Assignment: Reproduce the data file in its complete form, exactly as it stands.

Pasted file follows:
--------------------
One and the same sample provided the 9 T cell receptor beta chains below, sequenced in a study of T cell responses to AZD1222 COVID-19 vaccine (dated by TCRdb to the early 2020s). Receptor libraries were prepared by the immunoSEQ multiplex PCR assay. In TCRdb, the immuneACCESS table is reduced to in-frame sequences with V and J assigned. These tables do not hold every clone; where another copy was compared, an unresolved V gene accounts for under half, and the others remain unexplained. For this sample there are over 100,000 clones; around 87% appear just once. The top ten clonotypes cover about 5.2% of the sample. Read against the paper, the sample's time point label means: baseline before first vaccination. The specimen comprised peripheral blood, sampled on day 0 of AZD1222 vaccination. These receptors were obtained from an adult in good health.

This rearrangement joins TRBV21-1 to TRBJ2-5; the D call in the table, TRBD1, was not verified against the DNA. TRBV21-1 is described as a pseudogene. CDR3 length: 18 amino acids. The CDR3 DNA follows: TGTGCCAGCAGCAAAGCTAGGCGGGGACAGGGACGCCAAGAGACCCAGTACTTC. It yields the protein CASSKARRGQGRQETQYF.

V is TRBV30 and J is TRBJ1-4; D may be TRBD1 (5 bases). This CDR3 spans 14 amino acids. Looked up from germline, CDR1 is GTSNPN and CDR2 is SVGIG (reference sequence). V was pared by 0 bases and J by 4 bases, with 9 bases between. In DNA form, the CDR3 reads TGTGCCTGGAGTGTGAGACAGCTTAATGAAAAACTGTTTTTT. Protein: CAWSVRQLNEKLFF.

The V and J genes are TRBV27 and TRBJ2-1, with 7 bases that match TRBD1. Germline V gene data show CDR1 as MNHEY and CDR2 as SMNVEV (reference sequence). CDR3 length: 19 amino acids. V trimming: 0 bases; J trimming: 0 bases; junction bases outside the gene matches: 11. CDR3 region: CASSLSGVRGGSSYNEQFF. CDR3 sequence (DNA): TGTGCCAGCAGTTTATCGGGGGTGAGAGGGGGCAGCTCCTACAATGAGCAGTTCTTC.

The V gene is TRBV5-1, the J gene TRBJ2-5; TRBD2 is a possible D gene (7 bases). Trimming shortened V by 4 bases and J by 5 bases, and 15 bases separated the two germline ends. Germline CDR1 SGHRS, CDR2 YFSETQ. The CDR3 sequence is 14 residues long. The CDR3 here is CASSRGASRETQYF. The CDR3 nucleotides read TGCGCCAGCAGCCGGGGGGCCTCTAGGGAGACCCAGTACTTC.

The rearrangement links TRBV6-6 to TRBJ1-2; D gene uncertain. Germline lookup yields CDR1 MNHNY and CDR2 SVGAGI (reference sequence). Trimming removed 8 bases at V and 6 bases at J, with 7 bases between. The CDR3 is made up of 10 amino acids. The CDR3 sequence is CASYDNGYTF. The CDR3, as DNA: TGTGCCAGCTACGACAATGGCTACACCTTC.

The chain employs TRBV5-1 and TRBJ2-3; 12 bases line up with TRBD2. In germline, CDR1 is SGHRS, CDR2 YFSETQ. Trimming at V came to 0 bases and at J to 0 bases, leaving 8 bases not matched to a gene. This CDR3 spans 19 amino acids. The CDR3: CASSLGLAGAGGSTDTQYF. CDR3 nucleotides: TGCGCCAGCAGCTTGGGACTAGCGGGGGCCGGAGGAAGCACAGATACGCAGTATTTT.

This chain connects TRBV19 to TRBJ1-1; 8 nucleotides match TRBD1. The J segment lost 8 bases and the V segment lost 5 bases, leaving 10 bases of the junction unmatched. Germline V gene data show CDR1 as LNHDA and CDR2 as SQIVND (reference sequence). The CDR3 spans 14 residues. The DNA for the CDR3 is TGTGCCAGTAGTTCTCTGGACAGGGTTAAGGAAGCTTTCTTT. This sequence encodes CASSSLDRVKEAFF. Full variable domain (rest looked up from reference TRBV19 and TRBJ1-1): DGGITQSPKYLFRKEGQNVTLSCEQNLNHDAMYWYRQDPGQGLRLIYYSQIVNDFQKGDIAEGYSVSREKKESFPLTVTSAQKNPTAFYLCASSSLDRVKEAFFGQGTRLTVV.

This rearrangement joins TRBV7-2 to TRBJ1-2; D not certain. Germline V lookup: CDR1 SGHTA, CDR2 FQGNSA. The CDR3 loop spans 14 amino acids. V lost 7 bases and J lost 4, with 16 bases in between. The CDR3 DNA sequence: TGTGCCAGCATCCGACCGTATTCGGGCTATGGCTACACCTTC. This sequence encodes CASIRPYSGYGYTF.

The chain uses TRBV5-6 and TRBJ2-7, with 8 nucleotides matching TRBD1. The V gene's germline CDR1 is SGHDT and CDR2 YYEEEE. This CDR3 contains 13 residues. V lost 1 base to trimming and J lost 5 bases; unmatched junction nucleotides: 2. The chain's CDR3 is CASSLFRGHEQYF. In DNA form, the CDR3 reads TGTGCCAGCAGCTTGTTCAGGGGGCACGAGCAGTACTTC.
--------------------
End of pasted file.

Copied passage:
One and the same sample provided the 9 T cell receptor beta chains below, sequenced in a study of T cell responses to AZD1222 COVID-19 vaccine (dated by TCRdb to the early 2020s). Receptor libraries were prepared by the immunoSEQ multiplex PCR assay. In TCRdb, the immuneACCESS table is reduced to in-frame sequences with V and J assigned. These tables do not hold every clone; where another copy was compared, an unresolved V gene accounts for under half, and the others remain unexplained. For this sample there are over 100,000 clones; around 87% appear just once. The top ten clonotypes cover about 5.2% of the sample. Read against the paper, the sample's time point label means: baseline before first vaccination. The specimen comprised peripheral blood, sampled on day 0 of AZD1222 vaccination. These receptors were obtained from an adult in good health.

This rearrangement joins TRBV21-1 to TRBJ2-5; the D call in the table, TRBD1, was not verified against the DNA. TRBV21-1 is described as a pseudogene. CDR3 length: 18 amino acids. The CDR3 DNA follows: TGTGCCAGCAGCAAAGCTAGGCGGGGACAGGGACGCCAAGAGACCCAGTACTTC. It yields the protein CASSKARRGQGRQETQYF.

V is TRBV30 and J is TRBJ1-4; D may be TRBD1 (5 bases). This CDR3 spans 14 amino acids. Looked up from germline, CDR1 is GTSNPN and CDR2 is SVGIG (reference sequence). V was pared by 0 bases and J by 4 bases, with 9 bases between. In DNA form, the CDR3 reads TGTGCCTGGAGTGTGAGACAGCTTAATGAAAAACTGTTTTTT. Protein: CAWSVRQLNEKLFF.

The V and J genes are TRBV27 and TRBJ2-1, with 7 bases that match TRBD1. Germline V gene data show CDR1 as MNHEY and CDR2 as SMNVEV (reference sequence). CDR3 length: 19 amino acids. V trimming: 0 bases; J trimming: 0 bases; junction bases outside the gene matches: 11. CDR3 region: CASSLSGVRGGSSYNEQFF. CDR3 sequence (DNA): TGTGCCAGCAGTTTATCGGGGGTGAGAGGGGGCAGCTCCTACAATGAGCAGTTCTTC.

The V gene is TRBV5-1, the J gene TRBJ2-5; TRBD2 is a possible D gene (7 bases). Trimming shortened V by 4 bases and J by 5 bases, and 15 bases separated the two germline ends. Germline CDR1 SGHRS, CDR2 YFSETQ. The CDR3 sequence is 14 residues long. The CDR3 here is CASSRGASRETQYF. The CDR3 nucleotides read TGCGCCAGCAGCCGGGGGGCCTCTAGGGAGACCCAGTACTTC.

The rearrangement links TRBV6-6 to TRBJ1-2; D gene uncertain. Germline lookup yields CDR1 MNHNY and CDR2 SVGAGI (reference sequence). Trimming removed 8 bases at V and 6 bases at J, with 7 bases between. The CDR3 is made up of 10 amino acids. The CDR3 sequence is CASYDNGYTF. The CDR3, as DNA: TGTGCCAGCTACGACAATGGCTACACCTTC.

The chain employs TRBV5-1 and TRBJ2-3; 12 bases line up with TRBD2. In germline, CDR1 is SGHRS, CDR2 YFSETQ. Trimming at V came to 0 bases and at J to 0 bases, leaving 8 bases not matched to a gene. This CDR3 spans 19 amino acids. The CDR3: CASSLGLAGAGGSTDTQYF. CDR3 nucleotides: TGCGCCAGCAGCTTGGGACTAGCGGGGGCCGGAGGAAGCACAGATACGCAGTATTTT.

This chain connects TRBV19 to TRBJ1-1; 8 nucleotides match TRBD1. The J segment lost 8 bases and the V segment lost 5 bases, leaving 10 bases of the junction unmatched. Germline V gene data show CDR1 as LNHDA and CDR2 as SQIVND (reference sequence). The CDR3 spans 14 residues. The DNA for the CDR3 is TGTGCCAGTAGTTCTCTGGACAGGGTTAAGGAAGCTTTCTTT. This sequence encodes CASSSLDRVKEAFF. Full variable domain (rest looked up from reference TRBV19 and TRBJ1-1): DGGITQSPKYLFRKEGQNVTLSCEQNLNHDAMYWYRQDPGQGLRLIYYSQIVNDFQKGDIAEGYSVSREKKESFPLTVTSAQKNPTAFYLCASSSLDRVKEAFFGQGTRLTVV.

This rearrangement joins TRBV7-2 to TRBJ1-2; D not certain. Germline V lookup: CDR1 SGHTA, CDR2 FQGNSA. The CDR3 loop spans 14 amino acids. V lost 7 bases and J lost 4, with 16 bases in between. The CDR3 DNA sequence: TGTGCCAGCATCCGACCGTATTCGGGCTATGGCTACACCTTC. This sequence encodes CASIRPYSGYGYTF.

The chain uses TRBV5-6 and TRBJ2-7, with 8 nucleotides matching TRBD1. The V gene's germline CDR1 is SGHDT and CDR2 YYEEEE. This CDR3 contains 13 residues. V lost 1 base to trimming and J lost 5 bases; unmatched junction nucleotides: 2. The chain's CDR3 is CASSLFRGHEQYF. In DNA form, the CDR3 reads TGTGCCAGCAGCTTGTTCAGGGGGCACGAGCAGTACTTC.